•          China’s Xinhua news agency reported that the cabinet of PM Li Keqiang called for the adoption of monetary policy tools to sustain credit expansion at a stable pace. According to the report, the Chinese government doubles down on last week’s pledge to support the economy and markets. The statement doesn’t specifically mention a reserve requirement rate cut, but zooms in fiscal support including about 1tn yuan of tax refunds for smaller firms. The yuan trades in the defensive since early March with USD/CNY again somewhat firmer this morning near 6.3650.

Graphs

European yields recovered from the setback by the Russian-Ukrainian war. It will slow down growth but didn’t deter the ECB from formally stepping up the normalization plans. QE is to end in Q3 with a rate hike in the next quarter . Real yields may further bottom out while inflation expectations may ease but will probably remain elevated. Next resistance stands at 0.58%.

The Fed started its tightening cycle and published an aggressive blueprint for the remainder of the year. A 50 bps rate hike May is likely. The US yield curve extended its bear flattening trend. Plans to shrink the balance sheet will be published in May. Medium term, the sell-off on core bond markets isn’t over.

EUR/USD tested the 1.08 pandemic support zone but survived. A subsequent short squeeze propelled the pair then back to 1.10. The ECB sticking to – accelerating even – the normalization schedule is a (latent) positive for the common currency. It protects EUR/USD’s downside even as the Fed conducted its policy rate lift-off. US (real) policy rates remain deeply negative.

Sterling proves no longer resilient to the uncertain risk environment. Combined with new-found euro vigor, EUR/GBP took out the first resistances between 0.82 and 0.83. A return above 0.845/72 would bring the pair back in the sideways trading range that dominated 2021. Regarding monetary policy, the balance after the March ECB and BoE meetings turned more even.

Calendar & Table

Note: All times and dates are CET. More reports are available at KBCEconomics.be which you may sign up to.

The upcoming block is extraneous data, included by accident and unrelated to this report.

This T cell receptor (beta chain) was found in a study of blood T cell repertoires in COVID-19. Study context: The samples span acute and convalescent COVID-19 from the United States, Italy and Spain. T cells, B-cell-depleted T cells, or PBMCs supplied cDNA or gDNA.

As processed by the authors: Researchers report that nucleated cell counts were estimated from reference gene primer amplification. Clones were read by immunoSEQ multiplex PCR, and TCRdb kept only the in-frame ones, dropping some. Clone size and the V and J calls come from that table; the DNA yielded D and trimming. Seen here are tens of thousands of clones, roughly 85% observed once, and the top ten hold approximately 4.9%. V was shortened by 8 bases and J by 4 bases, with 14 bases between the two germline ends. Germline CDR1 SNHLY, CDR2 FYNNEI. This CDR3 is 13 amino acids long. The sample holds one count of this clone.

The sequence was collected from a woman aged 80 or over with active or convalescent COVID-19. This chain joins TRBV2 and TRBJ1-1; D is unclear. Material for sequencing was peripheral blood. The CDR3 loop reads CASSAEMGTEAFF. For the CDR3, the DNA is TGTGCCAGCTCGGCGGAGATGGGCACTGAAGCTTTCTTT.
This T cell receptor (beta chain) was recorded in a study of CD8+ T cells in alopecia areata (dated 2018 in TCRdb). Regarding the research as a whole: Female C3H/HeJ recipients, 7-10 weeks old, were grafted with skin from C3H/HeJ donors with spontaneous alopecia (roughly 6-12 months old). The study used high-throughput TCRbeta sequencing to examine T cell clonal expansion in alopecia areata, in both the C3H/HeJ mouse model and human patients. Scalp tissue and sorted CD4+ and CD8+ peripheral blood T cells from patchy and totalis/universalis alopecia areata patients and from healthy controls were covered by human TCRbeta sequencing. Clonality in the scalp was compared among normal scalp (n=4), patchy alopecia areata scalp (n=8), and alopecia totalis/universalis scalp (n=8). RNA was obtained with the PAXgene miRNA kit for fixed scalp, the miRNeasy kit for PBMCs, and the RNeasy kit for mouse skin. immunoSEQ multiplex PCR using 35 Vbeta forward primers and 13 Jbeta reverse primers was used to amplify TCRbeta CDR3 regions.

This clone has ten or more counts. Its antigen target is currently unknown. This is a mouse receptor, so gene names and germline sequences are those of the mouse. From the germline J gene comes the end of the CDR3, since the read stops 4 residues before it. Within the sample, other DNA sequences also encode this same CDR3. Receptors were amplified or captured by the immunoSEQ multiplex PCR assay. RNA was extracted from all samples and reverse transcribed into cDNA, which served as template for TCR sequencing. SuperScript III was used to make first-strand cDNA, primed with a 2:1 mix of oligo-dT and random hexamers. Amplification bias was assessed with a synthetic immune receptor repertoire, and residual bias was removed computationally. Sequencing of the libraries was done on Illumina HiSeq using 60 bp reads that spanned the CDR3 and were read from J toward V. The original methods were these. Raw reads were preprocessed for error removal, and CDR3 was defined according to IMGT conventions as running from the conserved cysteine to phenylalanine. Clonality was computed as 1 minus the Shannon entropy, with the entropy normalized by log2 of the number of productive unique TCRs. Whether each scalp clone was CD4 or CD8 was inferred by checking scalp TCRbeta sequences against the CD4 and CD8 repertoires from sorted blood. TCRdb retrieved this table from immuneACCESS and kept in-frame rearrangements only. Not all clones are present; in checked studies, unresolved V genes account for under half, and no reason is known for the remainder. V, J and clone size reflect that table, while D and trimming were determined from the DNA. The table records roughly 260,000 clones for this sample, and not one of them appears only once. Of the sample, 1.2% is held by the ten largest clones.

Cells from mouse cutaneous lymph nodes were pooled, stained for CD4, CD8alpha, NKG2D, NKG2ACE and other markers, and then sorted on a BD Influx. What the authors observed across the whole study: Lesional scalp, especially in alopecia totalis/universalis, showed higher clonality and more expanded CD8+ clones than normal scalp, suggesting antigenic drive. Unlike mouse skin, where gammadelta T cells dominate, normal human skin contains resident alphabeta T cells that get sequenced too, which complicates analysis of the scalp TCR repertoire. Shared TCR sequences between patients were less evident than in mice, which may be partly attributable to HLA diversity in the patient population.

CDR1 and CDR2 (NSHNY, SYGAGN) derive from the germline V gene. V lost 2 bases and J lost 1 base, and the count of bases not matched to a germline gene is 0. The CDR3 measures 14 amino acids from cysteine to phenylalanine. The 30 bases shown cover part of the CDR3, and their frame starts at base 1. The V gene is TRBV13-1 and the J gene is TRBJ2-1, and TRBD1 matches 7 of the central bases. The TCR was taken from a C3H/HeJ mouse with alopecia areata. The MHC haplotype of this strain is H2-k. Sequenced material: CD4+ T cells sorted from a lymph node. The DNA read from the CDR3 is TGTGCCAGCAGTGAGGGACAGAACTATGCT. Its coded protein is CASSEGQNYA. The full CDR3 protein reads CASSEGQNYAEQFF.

This document has been prepared by the KBC Economics Markets desk and has not been produced by the Research department. The desk consists of Mathias Van der Jeugt, Peter Wuyts and Mathias Janssens, analists at KBC Bank N.V., which is regulated by the Financial Services and Markets Authority (FSMA).
These market recommendations are the result of qualitative analysis, incorporating room for past experiences and personal assessments. The views are based on current market circumstances and can change any moment. The most prominent input comes from publicly available data, financial news, economic and monetary policies and commonly used technical analysis.
The KBC Economics – Markets desk has used reasonable efforts to obtain this information from sources which it believes to be reliable but the contents of this document have been prepared without any substantive analysis being undertaken into these sources.
It has not been assessed as to whether or not these insights would be suitable for any particular investor.
Opinions expressed are our current opinions as of the date appearing on this material only and can be opposite to previous recommendations due to changed market conditions.
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Given the nature of this advice (linked to currencies and interest rates) , the advice is overall not specific in nature.   As such there is no reference to any corporate finance contract and as such there is no 12 month overview based on the different advices.
This document is only valid during a very  limited period of time, due to rapidly changing market conditions.